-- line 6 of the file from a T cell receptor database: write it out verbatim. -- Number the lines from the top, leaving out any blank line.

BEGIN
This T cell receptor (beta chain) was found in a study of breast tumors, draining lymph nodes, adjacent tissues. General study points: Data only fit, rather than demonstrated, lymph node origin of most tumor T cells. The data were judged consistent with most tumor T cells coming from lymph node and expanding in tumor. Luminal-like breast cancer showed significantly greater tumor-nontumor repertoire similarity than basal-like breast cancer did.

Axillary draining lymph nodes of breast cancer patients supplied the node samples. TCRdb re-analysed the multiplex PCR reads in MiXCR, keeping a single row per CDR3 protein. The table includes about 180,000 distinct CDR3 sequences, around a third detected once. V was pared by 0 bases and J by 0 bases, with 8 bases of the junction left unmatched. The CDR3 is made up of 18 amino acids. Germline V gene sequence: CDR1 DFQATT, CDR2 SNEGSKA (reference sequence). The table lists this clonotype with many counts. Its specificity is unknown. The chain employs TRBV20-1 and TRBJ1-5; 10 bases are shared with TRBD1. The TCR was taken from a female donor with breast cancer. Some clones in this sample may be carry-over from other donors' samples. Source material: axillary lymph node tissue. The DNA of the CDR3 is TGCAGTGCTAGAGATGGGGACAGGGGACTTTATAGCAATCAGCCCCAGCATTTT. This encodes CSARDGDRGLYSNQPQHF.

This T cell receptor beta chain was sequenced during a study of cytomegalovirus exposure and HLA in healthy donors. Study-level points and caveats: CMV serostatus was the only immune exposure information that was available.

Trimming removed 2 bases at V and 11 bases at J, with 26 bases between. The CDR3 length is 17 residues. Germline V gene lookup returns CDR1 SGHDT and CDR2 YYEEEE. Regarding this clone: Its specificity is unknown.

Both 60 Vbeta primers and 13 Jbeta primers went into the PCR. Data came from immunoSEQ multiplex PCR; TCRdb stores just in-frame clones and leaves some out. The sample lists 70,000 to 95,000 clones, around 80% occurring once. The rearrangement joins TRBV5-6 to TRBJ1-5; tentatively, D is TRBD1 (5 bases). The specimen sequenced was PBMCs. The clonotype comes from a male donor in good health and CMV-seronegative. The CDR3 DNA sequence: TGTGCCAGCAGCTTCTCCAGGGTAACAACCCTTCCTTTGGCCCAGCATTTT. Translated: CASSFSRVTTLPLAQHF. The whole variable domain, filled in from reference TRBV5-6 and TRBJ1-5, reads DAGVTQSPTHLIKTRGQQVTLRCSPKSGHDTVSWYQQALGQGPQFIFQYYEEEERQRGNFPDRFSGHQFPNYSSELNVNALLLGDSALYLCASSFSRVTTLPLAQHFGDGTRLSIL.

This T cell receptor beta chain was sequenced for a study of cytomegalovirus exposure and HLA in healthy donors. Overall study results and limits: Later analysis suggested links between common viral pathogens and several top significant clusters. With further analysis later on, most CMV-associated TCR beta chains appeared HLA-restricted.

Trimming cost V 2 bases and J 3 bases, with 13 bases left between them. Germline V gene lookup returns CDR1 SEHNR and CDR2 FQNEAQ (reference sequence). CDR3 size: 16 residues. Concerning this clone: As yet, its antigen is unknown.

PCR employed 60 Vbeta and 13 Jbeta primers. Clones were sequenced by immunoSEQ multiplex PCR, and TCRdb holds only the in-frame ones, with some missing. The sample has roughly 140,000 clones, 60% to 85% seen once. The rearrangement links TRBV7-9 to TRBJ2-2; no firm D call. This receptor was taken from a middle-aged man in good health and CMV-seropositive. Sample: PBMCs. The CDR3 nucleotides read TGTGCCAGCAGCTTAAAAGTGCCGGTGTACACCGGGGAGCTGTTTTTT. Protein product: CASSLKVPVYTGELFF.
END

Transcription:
This T cell receptor beta chain was sequenced for a study of cytomegalovirus exposure and HLA in healthy donors. Overall study results and limits: Later analysis suggested links between common viral pathogens and several top significant clusters. With further analysis later on, most CMV-associated TCR beta chains appeared HLA-restricted.